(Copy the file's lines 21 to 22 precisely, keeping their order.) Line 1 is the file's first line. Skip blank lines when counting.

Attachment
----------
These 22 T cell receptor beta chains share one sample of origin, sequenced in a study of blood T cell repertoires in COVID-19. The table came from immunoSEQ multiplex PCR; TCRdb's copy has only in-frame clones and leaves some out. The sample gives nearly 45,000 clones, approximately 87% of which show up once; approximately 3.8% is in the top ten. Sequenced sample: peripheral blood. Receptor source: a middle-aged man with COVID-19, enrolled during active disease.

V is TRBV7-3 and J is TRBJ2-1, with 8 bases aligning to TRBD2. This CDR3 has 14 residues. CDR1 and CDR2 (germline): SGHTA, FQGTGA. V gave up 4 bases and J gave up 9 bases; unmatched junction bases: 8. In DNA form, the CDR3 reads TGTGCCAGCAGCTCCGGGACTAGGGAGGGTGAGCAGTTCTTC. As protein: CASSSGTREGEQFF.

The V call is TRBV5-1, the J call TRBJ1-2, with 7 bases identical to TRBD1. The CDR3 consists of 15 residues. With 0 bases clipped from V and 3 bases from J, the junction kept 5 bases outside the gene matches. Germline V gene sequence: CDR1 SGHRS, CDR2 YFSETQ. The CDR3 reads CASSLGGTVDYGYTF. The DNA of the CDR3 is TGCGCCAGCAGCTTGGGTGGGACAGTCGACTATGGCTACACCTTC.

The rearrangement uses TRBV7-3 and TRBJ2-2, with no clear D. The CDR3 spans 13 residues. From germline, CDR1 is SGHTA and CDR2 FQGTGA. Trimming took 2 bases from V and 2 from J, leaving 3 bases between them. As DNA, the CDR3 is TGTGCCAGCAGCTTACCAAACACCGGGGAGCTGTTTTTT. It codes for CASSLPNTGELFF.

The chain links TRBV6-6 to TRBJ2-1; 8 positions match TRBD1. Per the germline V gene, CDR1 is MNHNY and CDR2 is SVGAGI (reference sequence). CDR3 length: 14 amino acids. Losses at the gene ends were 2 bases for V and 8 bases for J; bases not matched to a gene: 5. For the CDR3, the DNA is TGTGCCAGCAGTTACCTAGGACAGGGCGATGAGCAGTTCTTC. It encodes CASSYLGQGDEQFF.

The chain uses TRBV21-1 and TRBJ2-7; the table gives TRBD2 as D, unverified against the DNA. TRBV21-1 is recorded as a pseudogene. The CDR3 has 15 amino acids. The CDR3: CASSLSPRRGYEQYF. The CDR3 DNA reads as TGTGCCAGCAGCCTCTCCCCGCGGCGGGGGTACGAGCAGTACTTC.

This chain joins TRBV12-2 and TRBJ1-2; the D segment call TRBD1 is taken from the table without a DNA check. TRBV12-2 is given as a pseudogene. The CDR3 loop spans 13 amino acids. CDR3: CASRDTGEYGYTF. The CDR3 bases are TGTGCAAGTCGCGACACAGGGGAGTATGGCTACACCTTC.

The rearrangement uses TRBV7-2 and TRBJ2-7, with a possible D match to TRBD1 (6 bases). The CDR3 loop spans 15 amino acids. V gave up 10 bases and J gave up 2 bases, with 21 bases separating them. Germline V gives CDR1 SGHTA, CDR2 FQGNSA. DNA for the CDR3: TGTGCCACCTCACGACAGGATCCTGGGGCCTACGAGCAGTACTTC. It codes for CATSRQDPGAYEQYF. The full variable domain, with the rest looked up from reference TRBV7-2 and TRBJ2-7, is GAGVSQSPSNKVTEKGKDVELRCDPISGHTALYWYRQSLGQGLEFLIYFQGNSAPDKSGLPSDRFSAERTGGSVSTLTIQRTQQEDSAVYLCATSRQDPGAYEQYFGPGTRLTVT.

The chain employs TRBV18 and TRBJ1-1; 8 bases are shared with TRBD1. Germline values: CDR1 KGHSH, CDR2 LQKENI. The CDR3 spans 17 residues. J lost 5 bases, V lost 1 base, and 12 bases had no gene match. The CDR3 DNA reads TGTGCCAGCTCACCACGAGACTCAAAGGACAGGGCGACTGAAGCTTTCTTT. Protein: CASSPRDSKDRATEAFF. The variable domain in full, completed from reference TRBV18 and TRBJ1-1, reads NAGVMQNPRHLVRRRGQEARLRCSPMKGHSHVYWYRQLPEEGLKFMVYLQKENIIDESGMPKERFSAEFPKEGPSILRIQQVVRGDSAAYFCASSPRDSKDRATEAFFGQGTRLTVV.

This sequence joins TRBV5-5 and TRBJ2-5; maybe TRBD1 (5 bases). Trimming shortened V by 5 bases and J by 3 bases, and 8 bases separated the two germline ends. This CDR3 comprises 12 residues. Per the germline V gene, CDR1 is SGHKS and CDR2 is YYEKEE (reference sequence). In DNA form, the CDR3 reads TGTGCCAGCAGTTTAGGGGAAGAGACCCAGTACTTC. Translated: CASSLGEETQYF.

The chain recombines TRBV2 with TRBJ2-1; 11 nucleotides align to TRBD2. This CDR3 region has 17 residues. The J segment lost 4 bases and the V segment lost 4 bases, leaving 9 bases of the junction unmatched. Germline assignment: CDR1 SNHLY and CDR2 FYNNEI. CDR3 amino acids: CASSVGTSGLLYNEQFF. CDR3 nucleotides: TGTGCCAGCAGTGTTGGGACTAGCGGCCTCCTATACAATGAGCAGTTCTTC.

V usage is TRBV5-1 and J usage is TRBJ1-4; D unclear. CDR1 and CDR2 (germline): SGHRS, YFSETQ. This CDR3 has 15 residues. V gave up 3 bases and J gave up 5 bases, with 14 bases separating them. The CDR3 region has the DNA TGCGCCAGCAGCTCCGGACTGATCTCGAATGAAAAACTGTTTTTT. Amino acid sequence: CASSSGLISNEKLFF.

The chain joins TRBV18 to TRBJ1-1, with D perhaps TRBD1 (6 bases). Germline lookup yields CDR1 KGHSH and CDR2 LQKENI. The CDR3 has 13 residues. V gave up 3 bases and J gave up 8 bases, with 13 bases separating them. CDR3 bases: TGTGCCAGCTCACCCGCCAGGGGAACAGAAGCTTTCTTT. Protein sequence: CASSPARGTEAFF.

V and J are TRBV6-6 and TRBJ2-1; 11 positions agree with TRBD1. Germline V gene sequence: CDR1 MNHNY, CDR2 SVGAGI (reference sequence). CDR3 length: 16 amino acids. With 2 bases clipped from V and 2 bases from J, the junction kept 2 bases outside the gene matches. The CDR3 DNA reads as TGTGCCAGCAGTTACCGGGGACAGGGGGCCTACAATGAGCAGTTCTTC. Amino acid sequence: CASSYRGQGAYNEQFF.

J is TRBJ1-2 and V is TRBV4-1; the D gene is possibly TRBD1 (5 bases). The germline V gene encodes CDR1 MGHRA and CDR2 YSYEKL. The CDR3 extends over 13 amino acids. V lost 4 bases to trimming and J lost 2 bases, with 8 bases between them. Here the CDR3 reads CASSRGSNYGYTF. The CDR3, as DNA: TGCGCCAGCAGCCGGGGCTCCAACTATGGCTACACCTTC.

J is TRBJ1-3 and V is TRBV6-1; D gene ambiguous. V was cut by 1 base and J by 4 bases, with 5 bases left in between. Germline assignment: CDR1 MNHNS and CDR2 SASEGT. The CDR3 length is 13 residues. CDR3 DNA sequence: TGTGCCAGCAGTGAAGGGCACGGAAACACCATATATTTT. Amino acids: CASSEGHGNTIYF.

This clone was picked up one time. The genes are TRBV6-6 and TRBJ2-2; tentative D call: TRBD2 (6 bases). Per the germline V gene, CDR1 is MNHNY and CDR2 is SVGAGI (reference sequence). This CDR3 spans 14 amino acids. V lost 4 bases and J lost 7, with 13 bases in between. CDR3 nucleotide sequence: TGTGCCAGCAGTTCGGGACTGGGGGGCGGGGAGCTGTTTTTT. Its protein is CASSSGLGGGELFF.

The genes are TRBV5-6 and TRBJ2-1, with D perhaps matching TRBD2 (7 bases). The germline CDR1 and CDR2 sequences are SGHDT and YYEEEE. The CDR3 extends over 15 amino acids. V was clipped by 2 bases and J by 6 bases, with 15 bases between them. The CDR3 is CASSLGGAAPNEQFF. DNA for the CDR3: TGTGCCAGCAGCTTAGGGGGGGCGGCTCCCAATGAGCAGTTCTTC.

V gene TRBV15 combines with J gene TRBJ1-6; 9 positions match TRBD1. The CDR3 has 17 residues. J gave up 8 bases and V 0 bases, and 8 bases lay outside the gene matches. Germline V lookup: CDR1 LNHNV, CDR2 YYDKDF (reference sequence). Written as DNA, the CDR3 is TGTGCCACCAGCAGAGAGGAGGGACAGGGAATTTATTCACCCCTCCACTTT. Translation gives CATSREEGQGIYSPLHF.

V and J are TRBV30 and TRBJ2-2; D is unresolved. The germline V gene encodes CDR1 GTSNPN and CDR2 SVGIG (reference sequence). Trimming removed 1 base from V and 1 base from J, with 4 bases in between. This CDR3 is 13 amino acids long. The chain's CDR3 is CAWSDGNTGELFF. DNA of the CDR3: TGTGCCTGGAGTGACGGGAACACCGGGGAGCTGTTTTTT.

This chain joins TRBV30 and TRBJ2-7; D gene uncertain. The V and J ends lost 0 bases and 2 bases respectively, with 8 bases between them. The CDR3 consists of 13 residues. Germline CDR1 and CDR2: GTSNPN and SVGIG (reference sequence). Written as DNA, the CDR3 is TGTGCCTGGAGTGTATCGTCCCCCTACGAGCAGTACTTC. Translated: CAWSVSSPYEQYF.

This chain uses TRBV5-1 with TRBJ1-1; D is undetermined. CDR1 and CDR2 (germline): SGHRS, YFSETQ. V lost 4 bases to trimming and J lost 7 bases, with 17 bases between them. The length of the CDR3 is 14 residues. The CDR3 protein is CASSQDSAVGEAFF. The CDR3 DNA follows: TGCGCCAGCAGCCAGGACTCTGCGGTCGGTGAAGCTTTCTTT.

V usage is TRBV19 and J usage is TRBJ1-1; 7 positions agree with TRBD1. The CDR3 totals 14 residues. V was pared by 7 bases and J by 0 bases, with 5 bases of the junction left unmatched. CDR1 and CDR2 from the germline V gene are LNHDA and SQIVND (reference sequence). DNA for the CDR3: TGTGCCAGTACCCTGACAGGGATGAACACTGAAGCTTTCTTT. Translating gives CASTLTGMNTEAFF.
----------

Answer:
This chain joins TRBV30 and TRBJ2-7; D gene uncertain. The V and J ends lost 0 bases and 2 bases respectively, with 8 bases between them. The CDR3 consists of 13 residues. Germline CDR1 and CDR2: GTSNPN and SVGIG (reference sequence). Written as DNA, the CDR3 is TGTGCCTGGAGTGTATCGTCCCCCTACGAGCAGTACTTC. Translated: CAWSVSSPYEQYF.

This chain uses TRBV5-1 with TRBJ1-1; D is undetermined. CDR1 and CDR2 (germline): SGHRS, YFSETQ. V lost 4 bases to trimming and J lost 7 bases, with 17 bases between them. The length of the CDR3 is 14 residues. The CDR3 protein is CASSQDSAVGEAFF. The CDR3 DNA follows: TGCGCCAGCAGCCAGGACTCTGCGGTCGGTGAAGCTTTCTTT.